Home Loans


Purchasing an REO Can Be an Arduous Process

As you begin a house hunt, one option available to you is to purchase a real estate owned property, or REO. An REO is a foreclosed home that the lender was unable to sell at public auction. This happens frequently because the minimum bid on a foreclosure is often higher than market value. This is because the bank is attempting to recoup their ... More

The Rise of Institutional Rent-To-Own Arrangements

For decades, the rent-to-own home purchase model typically meant a business relationship between an individual buyer and an individual seller. Since the housing bubble burst in 2007, however, the market has seen major growth in institutions – real estate investment firms – entering rent-to-own territory. Savvy buyers should know there are ... More

How To Refinance When You Owe More Than Your Home Is Worth

As the housing market rises and falls over time, many homeowners find themselves in a position of owing more on their mortgage loan than their home is actually worth. Luckily, there is help for folks in this situation – and the program has been extended through September 2017. The Home Affordable Refinance Program (HARP) allows homeown... More

Foreclosed Home Owners Can Still Qualify For a Future Mortgage Loan

Qualifying for a home loan is never an easy feat, but it’s an especially troubling scenario for those who have faced a past foreclosure. Luckily, many lenders are willing to overlook this blemish on your housing record, so long as you repair your credit and bide your time through a prescribed waiting period. If you’re one of the ... More

What Existing Debt Means To Mortgage Lenders

Nearly all Americans carry debt at some point in their lives, from student loans to a financed automobile. While all debt affects your all-important debt-to-income ratio – that is, your monthly debt payments divided by your gross monthly income – different types of debt mean different things to mortgage lenders. Student Loans This ... More

Why All the Buzz About FHA Loans?

The Federal Housing Administration was created more than 75 years ago with the express purpose of helping more Americans qualify for home loans. Over the past decade, as conventional lenders have tightened qualification guidelines, more consumers are turning to government-backed loans as a means to make their home ownership dreams come true. ... More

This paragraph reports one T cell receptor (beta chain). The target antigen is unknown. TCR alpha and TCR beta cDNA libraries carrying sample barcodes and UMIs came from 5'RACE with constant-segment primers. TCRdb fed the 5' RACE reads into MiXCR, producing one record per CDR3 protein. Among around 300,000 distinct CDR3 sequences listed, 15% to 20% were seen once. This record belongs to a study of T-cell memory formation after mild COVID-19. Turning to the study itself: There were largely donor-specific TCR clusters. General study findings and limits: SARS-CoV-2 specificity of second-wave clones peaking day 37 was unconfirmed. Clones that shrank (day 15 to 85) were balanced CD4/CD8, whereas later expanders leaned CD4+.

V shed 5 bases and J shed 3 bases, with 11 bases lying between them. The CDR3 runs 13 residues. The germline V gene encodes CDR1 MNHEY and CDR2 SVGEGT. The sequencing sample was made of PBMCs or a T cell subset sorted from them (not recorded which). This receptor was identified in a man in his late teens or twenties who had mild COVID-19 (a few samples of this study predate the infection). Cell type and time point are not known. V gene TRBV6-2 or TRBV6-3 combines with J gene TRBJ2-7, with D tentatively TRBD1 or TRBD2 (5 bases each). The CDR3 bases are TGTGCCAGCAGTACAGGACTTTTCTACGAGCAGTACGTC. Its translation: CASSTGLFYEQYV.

Cash-Out Refinance Pros and Cons

When homeowners refinance their mortgage loans, they are generally looking for one of two benefits: a better interest rate and lower monthly payments, or a large sum of cash in hand. For those needing an influx of cold, hard currency, a cash-out refinance is the optimal tool. A cash-out refi essentially allows a consumer to tap into the ... More

Three Resources For Down Payment Assistance

The 2015 Profile of Home Buyers and Sellers, published by the National Association of Realtors, noted that the most difficult step in the process of homeownership was saving for the all-important down payment. What’s more, upwards of 70 percent of prospective homebuyers don’t realize that down payment assistance programs exist for ... More

Everything You Need To Know About Private Mortgage Insurance

You’ve done the math and determined exactly how much you can afford to spend on the home of your dreams, including down payment, monthly mortgage fees, taxes and homeowners insurance. However, you may also be required to pay Private Mortgage Insurance, commonly called PMI. Buyers who take out conventional mortgage loans and make a down ... More

Home Construction Loans: The Basics

If you’re interested in purchasing a new construction home, you’ll likely need to obtain a loan just as you would with an existing home. A new construction loan can be taken out by either the homebuilder or the buyer, but it’s typically easier for the individual buyer to get approved in the current financial climate. New construction ... More